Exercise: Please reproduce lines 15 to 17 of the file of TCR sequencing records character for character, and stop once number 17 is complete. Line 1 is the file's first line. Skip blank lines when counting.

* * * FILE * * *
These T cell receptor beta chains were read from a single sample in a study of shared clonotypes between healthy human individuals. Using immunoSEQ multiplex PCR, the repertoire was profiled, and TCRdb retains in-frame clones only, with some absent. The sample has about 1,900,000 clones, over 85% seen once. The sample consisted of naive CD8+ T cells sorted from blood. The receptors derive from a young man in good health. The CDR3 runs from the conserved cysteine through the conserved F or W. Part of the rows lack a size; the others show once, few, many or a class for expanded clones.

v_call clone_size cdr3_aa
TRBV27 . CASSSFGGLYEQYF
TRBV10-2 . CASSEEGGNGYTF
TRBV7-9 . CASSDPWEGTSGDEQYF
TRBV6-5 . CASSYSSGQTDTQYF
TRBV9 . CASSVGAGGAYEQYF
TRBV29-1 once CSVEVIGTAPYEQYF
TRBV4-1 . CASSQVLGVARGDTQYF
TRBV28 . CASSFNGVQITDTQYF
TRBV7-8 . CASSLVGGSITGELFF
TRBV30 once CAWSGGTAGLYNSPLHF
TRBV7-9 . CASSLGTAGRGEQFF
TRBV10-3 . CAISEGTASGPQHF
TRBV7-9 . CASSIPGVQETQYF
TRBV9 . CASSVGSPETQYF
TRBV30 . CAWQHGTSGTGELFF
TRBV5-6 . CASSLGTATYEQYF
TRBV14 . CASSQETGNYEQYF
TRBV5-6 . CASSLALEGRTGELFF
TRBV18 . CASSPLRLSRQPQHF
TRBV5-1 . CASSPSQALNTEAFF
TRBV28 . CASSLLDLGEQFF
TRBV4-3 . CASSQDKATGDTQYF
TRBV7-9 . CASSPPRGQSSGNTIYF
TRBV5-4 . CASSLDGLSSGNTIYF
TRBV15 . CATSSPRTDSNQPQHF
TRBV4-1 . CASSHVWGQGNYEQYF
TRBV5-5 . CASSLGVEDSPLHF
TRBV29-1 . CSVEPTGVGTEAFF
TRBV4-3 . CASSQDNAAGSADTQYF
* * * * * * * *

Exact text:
TRBV7-9 . CASSIPGVQETQYF
TRBV9 . CASSVGSPETQYF
TRBV30 . CAWQHGTSGTGELFF